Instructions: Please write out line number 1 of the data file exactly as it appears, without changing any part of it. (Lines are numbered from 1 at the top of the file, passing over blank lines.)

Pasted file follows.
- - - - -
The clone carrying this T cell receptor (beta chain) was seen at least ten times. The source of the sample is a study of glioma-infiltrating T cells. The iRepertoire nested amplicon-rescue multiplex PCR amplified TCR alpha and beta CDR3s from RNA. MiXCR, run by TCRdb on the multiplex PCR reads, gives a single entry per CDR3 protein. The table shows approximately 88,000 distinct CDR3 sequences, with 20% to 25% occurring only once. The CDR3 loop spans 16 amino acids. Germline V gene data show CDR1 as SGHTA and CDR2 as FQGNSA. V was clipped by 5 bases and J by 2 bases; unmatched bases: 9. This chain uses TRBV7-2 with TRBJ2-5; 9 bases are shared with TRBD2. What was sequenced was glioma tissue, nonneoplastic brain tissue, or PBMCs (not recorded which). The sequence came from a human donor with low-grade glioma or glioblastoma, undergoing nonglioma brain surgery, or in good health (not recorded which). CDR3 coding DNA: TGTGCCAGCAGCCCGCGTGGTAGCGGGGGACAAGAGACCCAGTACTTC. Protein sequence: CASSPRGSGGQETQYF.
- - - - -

The clone carrying this T cell receptor (beta chain) was seen at least ten times. The source of the sample is a study of glioma-infiltrating T cells. The iRepertoire nested amplicon-rescue multiplex PCR amplified TCR alpha and beta CDR3s from RNA. MiXCR, run by TCRdb on the multiplex PCR reads, gives a single entry per CDR3 protein. The table shows approximately 88,000 distinct CDR3 sequences, with 20% to 25% occurring only once. The CDR3 loop spans 16 amino acids. Germline V gene data show CDR1 as SGHTA and CDR2 as FQGNSA. V was clipped by 5 bases and J by 2 bases; unmatched bases: 9. This chain uses TRBV7-2 with TRBJ2-5; 9 bases are shared with TRBD2. What was sequenced was glioma tissue, nonneoplastic brain tissue, or PBMCs (not recorded which). The sequence came from a human donor with low-grade glioma or glioblastoma, undergoing nonglioma brain surgery, or in good health (not recorded which). CDR3 coding DNA: TGTGCCAGCAGCCCGCGTGGTAGCGGGGGACAAGAGACCCAGTACTTC. Protein sequence: CASSPRGSGGQETQYF.